What else does Young bring very positively to the table? Well, he is probably very suited to a game where shots have to go up every 24 seconds. It is a quicker game that requires players who can finish, make something out of nothing and play in transition. Young can do all those things very well. Young is an excellent finisher for the most part when he isn't trying to do too much. He is athletic enough that against other really athletic guys he can get off a wide array of shots. Young is not a one trick pony and is actually very crafty offensively. He can drive and finish with both hands and he can play in the air or on the ground. Also, he can run very well and is comfortable finishing a break, even though he isn't a great handler on the move.

Young has also improved his shot greatly. I think with his rotation and mechanics, he will never be a great shooter from deep at the next level, but he can hit some long range shots. And he is very consistent from the midrange.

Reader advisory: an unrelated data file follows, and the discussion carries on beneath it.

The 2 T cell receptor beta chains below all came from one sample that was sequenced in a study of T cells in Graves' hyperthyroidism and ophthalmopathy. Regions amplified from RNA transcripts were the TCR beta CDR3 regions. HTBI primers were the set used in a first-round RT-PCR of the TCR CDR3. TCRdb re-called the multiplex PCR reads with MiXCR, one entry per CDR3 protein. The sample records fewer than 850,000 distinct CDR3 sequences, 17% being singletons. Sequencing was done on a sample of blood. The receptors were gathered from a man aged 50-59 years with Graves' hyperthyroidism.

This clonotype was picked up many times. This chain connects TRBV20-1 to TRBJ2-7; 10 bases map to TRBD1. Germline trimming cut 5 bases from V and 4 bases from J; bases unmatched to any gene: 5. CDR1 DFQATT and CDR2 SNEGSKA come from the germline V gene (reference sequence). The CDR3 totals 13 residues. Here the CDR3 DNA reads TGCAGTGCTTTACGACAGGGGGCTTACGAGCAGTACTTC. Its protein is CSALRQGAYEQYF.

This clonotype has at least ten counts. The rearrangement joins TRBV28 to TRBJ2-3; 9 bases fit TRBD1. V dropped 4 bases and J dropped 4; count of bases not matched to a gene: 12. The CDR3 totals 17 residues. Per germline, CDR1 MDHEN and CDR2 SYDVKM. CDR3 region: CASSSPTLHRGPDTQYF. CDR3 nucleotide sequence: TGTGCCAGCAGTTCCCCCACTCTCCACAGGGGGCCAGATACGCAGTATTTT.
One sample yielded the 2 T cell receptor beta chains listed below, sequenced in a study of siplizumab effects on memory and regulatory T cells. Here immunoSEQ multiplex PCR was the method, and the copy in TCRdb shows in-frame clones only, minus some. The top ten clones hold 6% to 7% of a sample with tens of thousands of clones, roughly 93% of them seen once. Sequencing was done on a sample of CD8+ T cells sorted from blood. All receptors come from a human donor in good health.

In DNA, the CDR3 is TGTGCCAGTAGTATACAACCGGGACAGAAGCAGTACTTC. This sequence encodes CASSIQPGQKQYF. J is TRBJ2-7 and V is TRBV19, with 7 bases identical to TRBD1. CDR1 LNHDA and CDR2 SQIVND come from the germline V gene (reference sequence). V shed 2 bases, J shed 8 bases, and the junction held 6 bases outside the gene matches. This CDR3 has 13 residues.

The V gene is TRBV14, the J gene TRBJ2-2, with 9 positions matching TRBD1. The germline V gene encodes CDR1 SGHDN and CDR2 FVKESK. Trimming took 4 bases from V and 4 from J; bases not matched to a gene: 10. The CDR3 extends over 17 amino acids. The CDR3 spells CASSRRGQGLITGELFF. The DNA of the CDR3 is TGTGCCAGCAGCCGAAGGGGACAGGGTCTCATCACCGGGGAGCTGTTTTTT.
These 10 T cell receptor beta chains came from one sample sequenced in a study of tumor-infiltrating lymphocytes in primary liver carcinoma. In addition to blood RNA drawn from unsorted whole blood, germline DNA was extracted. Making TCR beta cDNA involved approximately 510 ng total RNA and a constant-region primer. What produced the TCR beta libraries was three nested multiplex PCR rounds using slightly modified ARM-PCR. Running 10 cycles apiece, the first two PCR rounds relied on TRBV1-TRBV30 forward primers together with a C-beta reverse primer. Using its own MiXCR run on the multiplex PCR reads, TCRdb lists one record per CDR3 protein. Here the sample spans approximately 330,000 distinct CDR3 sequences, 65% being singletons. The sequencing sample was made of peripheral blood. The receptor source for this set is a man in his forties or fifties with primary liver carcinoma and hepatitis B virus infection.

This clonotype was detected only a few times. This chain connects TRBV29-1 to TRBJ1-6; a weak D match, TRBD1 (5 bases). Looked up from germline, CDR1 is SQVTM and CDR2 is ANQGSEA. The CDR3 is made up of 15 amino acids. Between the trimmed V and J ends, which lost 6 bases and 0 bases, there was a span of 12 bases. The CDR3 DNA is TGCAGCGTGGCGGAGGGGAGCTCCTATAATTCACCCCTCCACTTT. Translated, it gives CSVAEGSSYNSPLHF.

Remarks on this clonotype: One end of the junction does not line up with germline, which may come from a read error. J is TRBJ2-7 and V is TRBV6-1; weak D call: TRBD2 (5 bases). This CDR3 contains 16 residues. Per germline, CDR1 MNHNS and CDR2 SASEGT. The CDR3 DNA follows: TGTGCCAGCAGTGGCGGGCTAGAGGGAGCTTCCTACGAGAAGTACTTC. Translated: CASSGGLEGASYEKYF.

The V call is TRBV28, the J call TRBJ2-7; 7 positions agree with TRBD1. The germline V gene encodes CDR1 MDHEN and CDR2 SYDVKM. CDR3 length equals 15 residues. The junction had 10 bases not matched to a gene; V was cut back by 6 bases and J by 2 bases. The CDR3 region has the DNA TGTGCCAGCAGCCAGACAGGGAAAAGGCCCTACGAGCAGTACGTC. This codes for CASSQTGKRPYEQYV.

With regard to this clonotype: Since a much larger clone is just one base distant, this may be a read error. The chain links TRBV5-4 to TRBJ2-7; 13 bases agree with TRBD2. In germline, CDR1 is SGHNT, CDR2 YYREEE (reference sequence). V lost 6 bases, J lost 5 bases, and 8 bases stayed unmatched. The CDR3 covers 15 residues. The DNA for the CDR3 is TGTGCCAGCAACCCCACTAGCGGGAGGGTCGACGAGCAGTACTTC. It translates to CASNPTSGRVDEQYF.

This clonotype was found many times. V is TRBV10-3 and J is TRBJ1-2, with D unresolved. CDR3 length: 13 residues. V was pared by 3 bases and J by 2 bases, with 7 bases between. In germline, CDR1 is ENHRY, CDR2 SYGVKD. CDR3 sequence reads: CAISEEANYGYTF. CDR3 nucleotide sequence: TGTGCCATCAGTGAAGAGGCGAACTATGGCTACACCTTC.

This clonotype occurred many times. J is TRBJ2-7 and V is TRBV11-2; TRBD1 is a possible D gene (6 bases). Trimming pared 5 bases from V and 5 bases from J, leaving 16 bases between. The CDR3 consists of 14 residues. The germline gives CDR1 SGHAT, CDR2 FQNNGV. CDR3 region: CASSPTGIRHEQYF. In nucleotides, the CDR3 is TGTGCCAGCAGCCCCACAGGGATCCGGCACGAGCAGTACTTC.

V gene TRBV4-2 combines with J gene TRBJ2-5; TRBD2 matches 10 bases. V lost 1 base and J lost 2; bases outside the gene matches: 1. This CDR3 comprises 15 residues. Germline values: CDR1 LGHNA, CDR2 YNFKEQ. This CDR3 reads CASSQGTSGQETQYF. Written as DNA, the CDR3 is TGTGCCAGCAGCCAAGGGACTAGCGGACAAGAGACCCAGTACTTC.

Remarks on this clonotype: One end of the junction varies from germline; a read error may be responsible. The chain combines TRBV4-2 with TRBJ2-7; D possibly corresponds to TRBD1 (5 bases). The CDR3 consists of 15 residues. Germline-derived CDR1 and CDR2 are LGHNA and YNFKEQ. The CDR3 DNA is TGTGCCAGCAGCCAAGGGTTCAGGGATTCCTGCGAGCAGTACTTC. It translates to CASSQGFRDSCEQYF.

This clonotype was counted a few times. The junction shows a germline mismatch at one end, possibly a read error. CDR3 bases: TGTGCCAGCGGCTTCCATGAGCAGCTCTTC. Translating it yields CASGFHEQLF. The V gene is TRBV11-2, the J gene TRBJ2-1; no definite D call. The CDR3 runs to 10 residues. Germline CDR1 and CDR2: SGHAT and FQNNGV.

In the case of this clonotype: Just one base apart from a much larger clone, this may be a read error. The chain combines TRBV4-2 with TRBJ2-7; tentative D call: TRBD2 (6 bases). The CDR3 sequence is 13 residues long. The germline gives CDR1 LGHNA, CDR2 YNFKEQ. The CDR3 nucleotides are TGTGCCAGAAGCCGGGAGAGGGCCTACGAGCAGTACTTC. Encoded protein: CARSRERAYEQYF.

Long range shots are entirely overrated anyway; I want you guys to look at these sets of numbers. First set = 28, 32, 30, Second set = 34, 34, 34, Third set = 43, 38, 33. These are all three point percentages over the past three years. The second sets of numbers are Kobe Bryant's, who is generally considered a great shooter. Bryant is the best scorer in the league . . . honestly, his numbers are skewed because he takes a lot of highly difficult shots at the end of the shot clock, but they still aren't great. As for the other two sets, they are both players that play similar type games as compared to Young, the first player is Gerald Wallace and the third player is Josh Howard. They both do pretty well without being great shooters or ball handlers either.

Another great thing about Young is that he appears to love basketball and is always working to improve. Young just keeps getting better from game to game (at the right time of year too) and he has the room to get better with the ball, in his decision-making and his defense. He is by no means tapped out in those areas. To better translate it, he has the upside that the pro guys like.